“… and that the designation of the Tyrrhenia, whose name has proved a stumbling block to so many people, has been changed to Lancastria.”
These two orders and the others, which followed in quick succession firmly, established Beardmore in the shipbuilding industry. But it was not only in shipbuilding that he made his name. Apart from submarines, liners and warships the company were also responsible for manufacturing heavy armaments, such as tanks and field guns, steam locomotives, aircraft and airships, the largest of which, the R36 was almost 700 feet long and could carry more than 50 people.
The first true aircraft carrier ever built, HMS Argus, was constructed at Beardmore’s Dalmuir Yard. This ship began life at Dalmuir in 1914 as the Italian liner Conte Rosso but when hostilities broke out in August 1914 all work on the liner ceased. Work began redesigning the vessel to become the world’s first completely flush-decked aircraft carrier. The final conversion bore no resemblance to the design that had been intended for the cruise liner and one writer said of the Argus:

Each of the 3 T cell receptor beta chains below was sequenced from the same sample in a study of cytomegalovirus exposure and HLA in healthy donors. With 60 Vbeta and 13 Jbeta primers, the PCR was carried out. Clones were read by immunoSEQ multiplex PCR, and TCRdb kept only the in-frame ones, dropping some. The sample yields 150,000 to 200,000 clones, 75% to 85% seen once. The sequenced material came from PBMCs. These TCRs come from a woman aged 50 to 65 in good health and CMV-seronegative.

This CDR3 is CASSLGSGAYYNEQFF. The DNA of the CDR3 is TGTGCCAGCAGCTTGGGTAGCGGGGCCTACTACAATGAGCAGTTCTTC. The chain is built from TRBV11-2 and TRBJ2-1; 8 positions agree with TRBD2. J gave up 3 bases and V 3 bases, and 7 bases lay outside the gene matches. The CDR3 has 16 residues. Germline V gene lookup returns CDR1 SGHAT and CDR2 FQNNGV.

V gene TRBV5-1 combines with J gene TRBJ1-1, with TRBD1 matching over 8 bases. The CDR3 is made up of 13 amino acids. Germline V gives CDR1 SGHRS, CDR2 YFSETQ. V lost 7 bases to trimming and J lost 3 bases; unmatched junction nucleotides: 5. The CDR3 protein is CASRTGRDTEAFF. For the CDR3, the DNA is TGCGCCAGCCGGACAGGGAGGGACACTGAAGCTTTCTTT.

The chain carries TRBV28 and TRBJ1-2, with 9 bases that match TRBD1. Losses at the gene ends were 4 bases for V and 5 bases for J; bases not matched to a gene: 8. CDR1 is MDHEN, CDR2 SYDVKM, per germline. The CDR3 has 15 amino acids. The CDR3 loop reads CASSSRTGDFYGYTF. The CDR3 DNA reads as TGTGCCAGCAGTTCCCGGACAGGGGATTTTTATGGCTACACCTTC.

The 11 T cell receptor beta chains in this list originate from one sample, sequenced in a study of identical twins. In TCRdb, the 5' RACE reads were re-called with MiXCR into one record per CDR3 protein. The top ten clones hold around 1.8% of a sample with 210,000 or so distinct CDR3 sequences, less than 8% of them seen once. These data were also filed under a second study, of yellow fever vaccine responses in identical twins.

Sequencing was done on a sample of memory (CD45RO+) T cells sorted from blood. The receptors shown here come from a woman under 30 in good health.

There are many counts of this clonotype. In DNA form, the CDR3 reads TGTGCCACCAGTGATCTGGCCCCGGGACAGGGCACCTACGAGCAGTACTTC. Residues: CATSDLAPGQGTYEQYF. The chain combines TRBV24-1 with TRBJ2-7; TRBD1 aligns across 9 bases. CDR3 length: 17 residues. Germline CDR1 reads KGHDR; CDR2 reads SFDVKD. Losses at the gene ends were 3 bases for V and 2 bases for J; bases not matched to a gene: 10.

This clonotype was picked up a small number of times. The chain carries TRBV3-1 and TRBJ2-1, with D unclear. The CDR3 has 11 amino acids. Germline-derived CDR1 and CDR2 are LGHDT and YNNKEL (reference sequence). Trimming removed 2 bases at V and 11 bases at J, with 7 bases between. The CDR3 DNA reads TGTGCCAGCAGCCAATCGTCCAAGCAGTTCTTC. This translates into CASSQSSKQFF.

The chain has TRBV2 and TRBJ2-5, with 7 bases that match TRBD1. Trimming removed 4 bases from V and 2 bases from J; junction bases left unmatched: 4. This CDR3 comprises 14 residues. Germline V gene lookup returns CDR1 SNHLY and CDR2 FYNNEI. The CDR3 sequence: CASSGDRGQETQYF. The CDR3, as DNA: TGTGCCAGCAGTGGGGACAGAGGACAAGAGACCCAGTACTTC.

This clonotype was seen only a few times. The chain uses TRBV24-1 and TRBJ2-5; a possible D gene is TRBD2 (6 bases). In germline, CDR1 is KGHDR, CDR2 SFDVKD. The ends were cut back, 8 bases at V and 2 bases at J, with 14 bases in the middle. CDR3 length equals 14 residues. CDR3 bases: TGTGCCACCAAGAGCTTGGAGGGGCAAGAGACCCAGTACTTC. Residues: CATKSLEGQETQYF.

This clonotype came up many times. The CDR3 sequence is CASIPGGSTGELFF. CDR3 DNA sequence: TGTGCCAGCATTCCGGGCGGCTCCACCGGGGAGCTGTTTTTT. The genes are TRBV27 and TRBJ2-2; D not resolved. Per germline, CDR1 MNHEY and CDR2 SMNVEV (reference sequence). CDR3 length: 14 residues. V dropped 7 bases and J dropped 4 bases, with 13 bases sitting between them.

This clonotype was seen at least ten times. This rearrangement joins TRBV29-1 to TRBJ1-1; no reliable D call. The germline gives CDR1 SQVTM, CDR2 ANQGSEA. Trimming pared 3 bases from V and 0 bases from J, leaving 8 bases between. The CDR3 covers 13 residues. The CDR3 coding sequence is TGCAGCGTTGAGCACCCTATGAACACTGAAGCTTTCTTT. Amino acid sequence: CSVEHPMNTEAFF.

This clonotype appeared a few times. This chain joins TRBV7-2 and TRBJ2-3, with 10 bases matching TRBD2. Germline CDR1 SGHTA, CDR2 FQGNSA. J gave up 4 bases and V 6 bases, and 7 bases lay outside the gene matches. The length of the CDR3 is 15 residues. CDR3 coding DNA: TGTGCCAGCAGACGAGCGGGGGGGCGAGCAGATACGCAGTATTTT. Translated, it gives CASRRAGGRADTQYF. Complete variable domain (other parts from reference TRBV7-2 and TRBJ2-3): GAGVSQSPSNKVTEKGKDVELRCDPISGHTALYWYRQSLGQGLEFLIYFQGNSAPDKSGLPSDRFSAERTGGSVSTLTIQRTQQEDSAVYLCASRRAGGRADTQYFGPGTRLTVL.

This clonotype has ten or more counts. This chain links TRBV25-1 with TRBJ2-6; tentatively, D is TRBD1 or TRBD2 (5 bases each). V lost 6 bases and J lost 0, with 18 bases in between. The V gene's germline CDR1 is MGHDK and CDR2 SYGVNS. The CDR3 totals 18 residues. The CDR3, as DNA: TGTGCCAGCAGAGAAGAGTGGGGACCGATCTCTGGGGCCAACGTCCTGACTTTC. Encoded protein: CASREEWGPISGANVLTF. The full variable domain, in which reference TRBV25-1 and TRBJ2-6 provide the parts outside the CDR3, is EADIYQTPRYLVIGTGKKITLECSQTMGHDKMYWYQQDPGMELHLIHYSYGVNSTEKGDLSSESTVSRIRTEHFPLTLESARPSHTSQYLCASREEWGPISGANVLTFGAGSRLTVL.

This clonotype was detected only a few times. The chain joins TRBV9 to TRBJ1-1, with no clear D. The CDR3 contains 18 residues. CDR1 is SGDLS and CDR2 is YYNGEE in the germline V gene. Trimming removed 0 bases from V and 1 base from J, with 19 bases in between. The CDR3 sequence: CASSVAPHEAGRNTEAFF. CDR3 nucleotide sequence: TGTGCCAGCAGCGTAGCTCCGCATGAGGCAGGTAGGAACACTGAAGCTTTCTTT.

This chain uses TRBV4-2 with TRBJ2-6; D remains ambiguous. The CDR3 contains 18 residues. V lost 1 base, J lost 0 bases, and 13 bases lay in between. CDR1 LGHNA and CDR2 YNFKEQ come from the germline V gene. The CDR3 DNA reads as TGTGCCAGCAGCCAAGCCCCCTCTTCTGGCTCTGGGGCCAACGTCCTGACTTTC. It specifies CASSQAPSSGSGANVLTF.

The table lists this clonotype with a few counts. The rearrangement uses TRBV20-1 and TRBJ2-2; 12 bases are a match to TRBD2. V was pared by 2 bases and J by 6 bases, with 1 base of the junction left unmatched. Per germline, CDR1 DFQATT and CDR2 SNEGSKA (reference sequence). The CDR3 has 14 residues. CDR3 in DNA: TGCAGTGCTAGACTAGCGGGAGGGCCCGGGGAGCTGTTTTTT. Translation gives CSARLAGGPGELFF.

“The general appearance of the vessel was somewhat grotesque, rather in the nature of a furniture removal van, sharpened at the fore end.”
After the war ended the Italian buyers of the Conte Rosso placed a second order at Dalmuir and the yard delivered to them the finished liner in March 1922. The 18,000-ton vessel was later sunk off Syracuse by a British submarine on the 24th of May 1941 with the loss of 800 lives.
William Beardmore typified many shipbuilders of his time. The legacy of the Dalmuir Yard of William Beardmore is still felt 70 years after the company closed the shipyard.
The birthplace of the Lancastria today bears no resemblance to what it once was, a bustling, industrialised workplace employing more than 4000 men and which was the economic lifeblood of Clydebank. The fitting out dock has now been filled in and the construction slips have been replaced by a state-of-the-art private hospital and next to it a hotel, “The Beardmore”.